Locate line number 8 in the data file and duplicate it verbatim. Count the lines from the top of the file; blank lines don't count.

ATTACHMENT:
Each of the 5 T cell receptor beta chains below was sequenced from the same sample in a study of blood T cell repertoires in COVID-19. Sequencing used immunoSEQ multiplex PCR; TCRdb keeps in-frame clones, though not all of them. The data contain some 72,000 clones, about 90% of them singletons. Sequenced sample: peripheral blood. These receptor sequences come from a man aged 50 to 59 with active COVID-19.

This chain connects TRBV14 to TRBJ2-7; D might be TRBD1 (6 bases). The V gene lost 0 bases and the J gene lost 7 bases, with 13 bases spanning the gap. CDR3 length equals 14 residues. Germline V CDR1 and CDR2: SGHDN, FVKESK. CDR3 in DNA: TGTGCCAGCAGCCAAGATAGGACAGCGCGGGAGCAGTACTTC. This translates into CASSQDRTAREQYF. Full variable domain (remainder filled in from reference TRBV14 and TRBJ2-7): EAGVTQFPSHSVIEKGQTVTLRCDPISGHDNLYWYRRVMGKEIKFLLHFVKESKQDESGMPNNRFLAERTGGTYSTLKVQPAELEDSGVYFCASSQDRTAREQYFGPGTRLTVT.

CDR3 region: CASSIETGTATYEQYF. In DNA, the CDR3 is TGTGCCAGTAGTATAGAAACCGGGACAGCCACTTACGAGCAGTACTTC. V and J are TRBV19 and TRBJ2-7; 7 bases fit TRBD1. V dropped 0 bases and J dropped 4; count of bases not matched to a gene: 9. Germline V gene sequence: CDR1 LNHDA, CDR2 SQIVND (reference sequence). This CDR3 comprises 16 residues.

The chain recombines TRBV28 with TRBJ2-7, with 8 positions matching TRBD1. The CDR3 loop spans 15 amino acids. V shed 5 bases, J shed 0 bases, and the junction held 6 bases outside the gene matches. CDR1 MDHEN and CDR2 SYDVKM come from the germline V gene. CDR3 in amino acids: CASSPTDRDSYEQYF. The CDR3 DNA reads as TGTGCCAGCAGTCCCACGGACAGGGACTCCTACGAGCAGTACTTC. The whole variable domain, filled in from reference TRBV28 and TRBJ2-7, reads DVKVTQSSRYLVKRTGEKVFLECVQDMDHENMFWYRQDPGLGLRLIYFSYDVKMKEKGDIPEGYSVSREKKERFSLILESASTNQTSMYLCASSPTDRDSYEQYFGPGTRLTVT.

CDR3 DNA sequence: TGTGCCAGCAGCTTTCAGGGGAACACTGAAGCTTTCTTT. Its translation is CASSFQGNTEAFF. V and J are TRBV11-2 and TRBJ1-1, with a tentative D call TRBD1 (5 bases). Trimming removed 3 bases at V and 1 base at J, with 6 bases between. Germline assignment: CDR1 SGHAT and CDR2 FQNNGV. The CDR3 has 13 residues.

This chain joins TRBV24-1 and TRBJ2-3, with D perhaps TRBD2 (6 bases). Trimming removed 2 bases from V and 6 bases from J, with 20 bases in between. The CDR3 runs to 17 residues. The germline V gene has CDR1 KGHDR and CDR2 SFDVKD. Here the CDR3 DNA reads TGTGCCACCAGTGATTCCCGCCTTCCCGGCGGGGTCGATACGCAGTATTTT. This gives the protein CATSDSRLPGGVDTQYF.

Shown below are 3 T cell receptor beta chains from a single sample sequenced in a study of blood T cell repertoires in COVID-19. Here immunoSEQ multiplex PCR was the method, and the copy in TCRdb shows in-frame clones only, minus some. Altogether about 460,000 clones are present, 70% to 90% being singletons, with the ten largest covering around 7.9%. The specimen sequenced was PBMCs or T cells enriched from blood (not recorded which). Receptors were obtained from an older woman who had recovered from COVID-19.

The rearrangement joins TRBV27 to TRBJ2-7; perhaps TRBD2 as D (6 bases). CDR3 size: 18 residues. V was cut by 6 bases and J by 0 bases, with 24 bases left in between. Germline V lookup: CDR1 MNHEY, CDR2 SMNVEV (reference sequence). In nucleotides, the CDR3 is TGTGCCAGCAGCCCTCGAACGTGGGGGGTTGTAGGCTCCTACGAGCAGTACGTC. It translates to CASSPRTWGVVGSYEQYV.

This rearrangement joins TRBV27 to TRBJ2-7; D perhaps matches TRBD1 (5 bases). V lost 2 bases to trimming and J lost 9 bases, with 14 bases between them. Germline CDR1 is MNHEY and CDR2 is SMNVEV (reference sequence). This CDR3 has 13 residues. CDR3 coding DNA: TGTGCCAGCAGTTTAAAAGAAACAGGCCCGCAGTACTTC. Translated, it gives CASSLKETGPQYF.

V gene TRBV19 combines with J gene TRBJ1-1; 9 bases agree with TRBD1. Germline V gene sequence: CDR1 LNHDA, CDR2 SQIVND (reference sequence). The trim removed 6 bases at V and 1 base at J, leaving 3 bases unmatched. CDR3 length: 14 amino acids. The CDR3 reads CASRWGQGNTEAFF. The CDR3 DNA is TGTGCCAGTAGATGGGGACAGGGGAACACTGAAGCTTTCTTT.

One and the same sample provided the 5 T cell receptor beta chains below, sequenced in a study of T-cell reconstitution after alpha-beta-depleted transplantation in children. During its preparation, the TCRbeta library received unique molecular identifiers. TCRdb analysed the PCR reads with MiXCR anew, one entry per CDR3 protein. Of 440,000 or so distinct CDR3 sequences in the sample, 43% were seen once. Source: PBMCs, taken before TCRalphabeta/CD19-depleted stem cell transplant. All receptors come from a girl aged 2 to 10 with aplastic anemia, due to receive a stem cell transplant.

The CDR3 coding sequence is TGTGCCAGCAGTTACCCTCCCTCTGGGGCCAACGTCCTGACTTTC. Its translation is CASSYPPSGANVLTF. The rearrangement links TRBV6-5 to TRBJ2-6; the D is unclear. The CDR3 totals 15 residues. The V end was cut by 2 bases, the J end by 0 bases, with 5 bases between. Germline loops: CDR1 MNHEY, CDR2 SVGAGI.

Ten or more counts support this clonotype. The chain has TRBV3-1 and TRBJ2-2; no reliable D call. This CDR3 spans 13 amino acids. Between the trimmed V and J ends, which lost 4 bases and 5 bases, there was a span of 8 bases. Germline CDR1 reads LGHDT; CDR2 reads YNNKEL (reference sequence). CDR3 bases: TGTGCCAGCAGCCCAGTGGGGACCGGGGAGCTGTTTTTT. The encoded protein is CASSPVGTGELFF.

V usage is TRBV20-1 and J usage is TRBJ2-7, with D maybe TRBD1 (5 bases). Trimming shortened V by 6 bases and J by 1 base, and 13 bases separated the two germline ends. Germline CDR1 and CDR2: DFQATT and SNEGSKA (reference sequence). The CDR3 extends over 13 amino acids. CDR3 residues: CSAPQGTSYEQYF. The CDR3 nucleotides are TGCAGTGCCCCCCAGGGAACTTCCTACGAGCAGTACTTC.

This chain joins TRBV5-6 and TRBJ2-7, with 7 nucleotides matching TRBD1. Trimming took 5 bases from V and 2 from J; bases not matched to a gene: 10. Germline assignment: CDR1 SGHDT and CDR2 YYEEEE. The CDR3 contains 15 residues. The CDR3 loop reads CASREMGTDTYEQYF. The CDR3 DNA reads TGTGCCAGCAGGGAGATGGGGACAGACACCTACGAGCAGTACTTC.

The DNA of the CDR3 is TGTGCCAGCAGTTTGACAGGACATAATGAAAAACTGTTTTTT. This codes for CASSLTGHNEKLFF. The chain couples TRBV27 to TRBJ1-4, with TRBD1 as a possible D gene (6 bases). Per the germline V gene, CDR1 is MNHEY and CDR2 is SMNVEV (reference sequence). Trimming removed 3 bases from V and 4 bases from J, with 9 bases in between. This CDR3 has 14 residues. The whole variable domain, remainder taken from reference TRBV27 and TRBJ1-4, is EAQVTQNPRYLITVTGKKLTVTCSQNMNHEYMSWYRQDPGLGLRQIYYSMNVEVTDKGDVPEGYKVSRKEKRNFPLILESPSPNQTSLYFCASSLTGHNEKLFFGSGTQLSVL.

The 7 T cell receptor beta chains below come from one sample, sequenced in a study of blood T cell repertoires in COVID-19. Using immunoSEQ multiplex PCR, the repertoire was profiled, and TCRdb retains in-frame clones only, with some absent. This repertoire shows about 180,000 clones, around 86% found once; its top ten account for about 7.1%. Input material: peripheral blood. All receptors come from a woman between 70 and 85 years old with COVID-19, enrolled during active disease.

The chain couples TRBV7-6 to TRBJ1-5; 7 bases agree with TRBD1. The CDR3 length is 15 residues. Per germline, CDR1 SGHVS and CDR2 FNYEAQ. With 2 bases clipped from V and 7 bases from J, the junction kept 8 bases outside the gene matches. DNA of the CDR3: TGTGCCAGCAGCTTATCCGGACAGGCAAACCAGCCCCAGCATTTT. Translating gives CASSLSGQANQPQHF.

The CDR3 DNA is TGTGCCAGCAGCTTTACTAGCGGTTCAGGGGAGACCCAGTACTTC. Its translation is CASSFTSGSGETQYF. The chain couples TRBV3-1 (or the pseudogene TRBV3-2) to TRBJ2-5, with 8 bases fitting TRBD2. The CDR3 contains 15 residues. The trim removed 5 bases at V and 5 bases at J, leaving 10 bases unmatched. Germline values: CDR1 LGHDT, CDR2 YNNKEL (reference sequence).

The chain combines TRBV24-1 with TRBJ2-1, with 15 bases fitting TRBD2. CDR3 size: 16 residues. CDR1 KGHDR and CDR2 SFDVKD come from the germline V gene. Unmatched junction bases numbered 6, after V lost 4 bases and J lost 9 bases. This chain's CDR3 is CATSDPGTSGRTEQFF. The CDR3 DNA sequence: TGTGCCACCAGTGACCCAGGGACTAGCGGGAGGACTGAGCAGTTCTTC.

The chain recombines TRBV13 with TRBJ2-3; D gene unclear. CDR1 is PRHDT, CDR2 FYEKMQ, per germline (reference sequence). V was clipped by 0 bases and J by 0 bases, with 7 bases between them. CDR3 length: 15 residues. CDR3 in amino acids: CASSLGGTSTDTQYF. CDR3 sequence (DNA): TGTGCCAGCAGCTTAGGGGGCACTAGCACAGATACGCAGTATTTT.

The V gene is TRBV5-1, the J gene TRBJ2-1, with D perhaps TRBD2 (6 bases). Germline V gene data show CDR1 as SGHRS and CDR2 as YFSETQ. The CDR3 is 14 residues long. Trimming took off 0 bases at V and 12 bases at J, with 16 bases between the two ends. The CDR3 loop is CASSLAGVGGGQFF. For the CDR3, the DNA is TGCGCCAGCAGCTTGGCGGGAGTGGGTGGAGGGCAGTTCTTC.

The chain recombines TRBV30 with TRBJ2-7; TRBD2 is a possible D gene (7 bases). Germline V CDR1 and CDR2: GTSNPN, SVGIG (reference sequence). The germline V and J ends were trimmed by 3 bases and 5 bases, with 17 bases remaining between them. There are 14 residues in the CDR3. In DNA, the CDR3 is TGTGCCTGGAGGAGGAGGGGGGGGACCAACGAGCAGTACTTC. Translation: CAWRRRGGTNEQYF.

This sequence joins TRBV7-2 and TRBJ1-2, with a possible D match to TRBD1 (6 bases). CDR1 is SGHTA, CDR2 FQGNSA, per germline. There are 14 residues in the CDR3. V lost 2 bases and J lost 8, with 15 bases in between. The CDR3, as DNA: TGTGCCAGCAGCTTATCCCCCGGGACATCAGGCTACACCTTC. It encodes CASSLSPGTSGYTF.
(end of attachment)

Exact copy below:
The rearrangement joins TRBV27 to TRBJ2-7; perhaps TRBD2 as D (6 bases). CDR3 size: 18 residues. V was cut by 6 bases and J by 0 bases, with 24 bases left in between. Germline V lookup: CDR1 MNHEY, CDR2 SMNVEV (reference sequence). In nucleotides, the CDR3 is TGTGCCAGCAGCCCTCGAACGTGGGGGGTTGTAGGCTCCTACGAGCAGTACGTC. It translates to CASSPRTWGVVGSYEQYV.